But the plaintiff's counsel had not asked defendant Kellar about statements allegedly made by defendant Kellar. Counsel's questions about what defendant Kellar had heard are materially different from the permitted category of questions; i.e., questions about statements allegedly made by defendant Kellar. They are materially different both as to whether Judge Jones had permitted them and as to the potential to lead to admissible evidence. Counsel had asked questions at page 15 that were not within the scope of Judge Jones' authorization. Counsel's intimation that defendants' counsel's objection had to do with the content of statements putatively attributed to defendant Kellar was an illogical and unwarranted change of subject. The questioning to defendant Kellar as to whether he had ever heard about poor police department morale and various instances of staff improprieties was not within the scope of Judge Jones' order, which was stated in terms of statements made by defendant Kellar. The objection of defendants' attorney was meritorious and sustainable, not dishonest or game playing.

We have carefully considered the brief of the plaintiff supporting his motion. (Doc. 84). It asserts that defendants' attorney was an obstructionist and dishonest at the deposition and that the court had specifically permitted the questions to which objections were made. We do not agree.

The plaintiff's brief makes the same assertion about counsel for the PHRC during the Floyd deposition on August 6, 2009. This deposition degenerated into hostile and insulting statements made to the deponent and to the deponent's attorney by the plaintiff's attorney. See Floyd Deposition Transcript. Pages 65-70, 82-87. The questions and the comments of the plaintiff's attorney during this deposition were not reasonably likely to lead to admissible evidence. The plaintiff's attorney accused the deponent's attorney of dishonesty without a basis for the accusation.

The plaintiff's motion and briefs do not make out a case for the court to permit additional depositions of either defendant Kellar or Mr. Floyd. The plaintiff's attorney during the second Kellar deposition did not understand what had been ordered by the court and had apparently not reviewed the order prior to the deposition. The plaintiff's attorney did not conduct the Kellar and the Floyd depositions in a reasonably professional manner.

In short, after a series of discovery disputes and a hearing before Judge Jones, and after an order was entered by Judge Jones limiting the re-deposition of defendant Kellar to two specific areas, and after an accurate statement by defendants' attorney of the two permitted areas, plaintiff's counsel proceeded as though unconstrained by Judge Jones' Order, castigated defendants' attorney for reminding him of the limitations and now asks for sanctions. Sanctions against defendants or their attorney are clearly not warranted. Nor is another hearing. Nor is further discovery.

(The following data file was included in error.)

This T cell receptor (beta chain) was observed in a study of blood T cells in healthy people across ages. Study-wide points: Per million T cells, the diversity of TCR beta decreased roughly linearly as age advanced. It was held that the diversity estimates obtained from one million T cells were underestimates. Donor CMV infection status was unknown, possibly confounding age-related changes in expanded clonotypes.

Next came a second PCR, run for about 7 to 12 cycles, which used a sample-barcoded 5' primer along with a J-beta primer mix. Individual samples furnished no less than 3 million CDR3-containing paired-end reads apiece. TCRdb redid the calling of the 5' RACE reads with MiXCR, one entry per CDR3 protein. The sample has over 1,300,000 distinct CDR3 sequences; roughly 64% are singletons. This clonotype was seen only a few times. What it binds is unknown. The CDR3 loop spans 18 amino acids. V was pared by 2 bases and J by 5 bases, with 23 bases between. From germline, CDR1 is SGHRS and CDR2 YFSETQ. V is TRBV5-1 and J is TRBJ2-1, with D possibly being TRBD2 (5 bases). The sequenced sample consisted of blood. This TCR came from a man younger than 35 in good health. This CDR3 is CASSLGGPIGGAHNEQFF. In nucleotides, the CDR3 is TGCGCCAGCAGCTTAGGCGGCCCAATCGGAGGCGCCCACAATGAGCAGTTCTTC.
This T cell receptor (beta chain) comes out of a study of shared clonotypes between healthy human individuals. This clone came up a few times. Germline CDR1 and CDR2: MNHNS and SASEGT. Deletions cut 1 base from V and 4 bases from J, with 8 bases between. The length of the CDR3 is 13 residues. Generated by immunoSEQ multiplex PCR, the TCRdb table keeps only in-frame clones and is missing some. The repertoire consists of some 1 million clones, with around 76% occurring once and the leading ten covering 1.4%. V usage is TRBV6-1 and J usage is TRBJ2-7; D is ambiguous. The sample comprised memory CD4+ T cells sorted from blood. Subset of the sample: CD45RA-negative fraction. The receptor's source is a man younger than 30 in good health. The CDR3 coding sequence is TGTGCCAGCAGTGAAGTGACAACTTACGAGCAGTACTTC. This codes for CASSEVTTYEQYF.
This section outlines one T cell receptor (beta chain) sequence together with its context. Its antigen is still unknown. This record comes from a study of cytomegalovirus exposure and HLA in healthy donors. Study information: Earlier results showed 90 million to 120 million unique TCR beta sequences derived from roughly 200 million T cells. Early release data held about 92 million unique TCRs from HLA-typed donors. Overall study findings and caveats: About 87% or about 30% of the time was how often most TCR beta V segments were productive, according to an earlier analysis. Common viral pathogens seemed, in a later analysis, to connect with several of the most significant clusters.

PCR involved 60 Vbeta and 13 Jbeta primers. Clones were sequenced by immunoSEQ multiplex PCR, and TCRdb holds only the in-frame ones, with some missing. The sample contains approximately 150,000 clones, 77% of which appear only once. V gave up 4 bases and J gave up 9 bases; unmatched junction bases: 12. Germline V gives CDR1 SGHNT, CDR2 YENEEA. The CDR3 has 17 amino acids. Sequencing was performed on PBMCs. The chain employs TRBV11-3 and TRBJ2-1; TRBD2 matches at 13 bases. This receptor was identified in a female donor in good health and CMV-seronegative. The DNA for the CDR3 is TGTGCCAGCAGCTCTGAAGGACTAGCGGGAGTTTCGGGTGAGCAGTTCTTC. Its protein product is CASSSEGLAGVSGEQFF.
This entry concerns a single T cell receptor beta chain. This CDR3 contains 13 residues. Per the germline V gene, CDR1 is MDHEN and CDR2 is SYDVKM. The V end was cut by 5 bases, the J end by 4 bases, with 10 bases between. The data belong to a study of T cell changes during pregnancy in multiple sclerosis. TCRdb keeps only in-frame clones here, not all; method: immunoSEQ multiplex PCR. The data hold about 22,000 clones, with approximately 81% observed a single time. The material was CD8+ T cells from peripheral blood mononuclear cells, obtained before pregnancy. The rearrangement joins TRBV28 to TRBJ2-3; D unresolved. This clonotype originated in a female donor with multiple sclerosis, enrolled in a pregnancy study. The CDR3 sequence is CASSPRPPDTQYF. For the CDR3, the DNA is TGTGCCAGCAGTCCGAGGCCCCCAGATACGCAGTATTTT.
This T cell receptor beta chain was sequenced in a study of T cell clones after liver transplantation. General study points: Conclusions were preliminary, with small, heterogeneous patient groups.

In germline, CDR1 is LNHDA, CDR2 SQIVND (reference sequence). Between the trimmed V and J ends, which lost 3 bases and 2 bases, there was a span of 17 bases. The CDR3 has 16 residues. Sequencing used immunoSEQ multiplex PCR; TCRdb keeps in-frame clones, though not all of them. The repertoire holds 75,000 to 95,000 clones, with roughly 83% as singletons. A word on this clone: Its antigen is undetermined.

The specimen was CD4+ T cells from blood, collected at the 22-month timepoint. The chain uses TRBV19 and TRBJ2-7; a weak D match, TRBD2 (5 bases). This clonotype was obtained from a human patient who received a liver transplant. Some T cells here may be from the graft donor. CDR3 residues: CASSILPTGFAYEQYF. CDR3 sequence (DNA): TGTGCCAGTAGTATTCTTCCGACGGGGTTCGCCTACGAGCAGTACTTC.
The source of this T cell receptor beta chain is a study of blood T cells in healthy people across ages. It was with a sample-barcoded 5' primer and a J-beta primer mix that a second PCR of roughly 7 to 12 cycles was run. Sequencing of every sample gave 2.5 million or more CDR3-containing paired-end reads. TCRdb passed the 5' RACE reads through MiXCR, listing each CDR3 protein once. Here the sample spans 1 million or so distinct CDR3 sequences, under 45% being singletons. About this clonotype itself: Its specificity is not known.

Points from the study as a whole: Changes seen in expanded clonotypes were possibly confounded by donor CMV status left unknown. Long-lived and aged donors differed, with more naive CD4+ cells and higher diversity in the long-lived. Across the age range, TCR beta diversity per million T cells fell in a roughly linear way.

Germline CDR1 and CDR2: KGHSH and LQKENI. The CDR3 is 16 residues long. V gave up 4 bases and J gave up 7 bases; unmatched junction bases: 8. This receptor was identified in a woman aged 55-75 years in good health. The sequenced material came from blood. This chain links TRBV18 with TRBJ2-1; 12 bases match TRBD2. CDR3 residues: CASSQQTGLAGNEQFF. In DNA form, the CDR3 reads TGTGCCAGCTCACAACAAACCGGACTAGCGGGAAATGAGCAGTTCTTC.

We will address the responses (objections) to the interrogatories to the defendants regarding Mayor Reed. The questions in the Mayor Reed interrogatories are not consistent with the position taken by plaintiff's counsel during the July 28, 2009 hearing concerning the scope and purpose of the focused and specific interrogatories (Doc. 66, p. 39) that counsel was permitted to present to the defendants regarding Mayor Reed. The court had permitted five focused interrogatories. The plaintiff propounded seven very broad scoped interrogatoriesl. See Doc. 85-4 at 64-69. These do not adhere to the description of specific and narrow interrogatories authorized by Judge Jones. There are not grounds to compel answers to these interrogatories.

Local Rule 33.3 provides: "Interrogatories inquiring as to the names and locations of witnesses or the existence, location and custodian of documents or physical evidence each shall be construed as one interrogatory. All other interrogatories, including subdivisions of one numbered interrogatory, shall be construed as separate interrogatories."

The remaining issue is the plaintiff's motion for an order compelling the deposition of Mayor Stephen Reed. Judge Jones had permitted interrogatories to be presented to the defendants concerning Mayor Reed as part of the resolution of issues that were the subject of the July 28, 2009 hearing. Plaintiff's counsel did not present limited and focused interrogatories for responses from Mayor Reed. The court's Order of February 4, 2009 had prohibited the deposition of Mayor Reed. After that, plaintiff's counsel informed the court that there was no longer an interest in deposing the Mayor on the plaintiff's part. It is not clear to us what it was that revived interest on the plaintiff's part in deposing Mayor Reed. But the presentation made on the plaintiff's behalf at the July 28, 2009 hearing did not demonstrate a sufficient basis for Judge Jones to order the deposition of Mayor Reed. The July 16, 2009 motion to compel will be denied.

Order

For the foregoing reasons, IT IS ORDERED that the July 16, 2009 motion to compel discovery (Doc. 58) and the September 18, 2009 motion to compel discovery and for sanctions (Doc. 73) are DENIED. IT IS FURTHER ORDERED that discovery is closed. A report and recommendation to Judge Jones to set a dispositive motion deadline, a pretrial conference date, a trial date and other appropriate case management dates will be filed also on this date.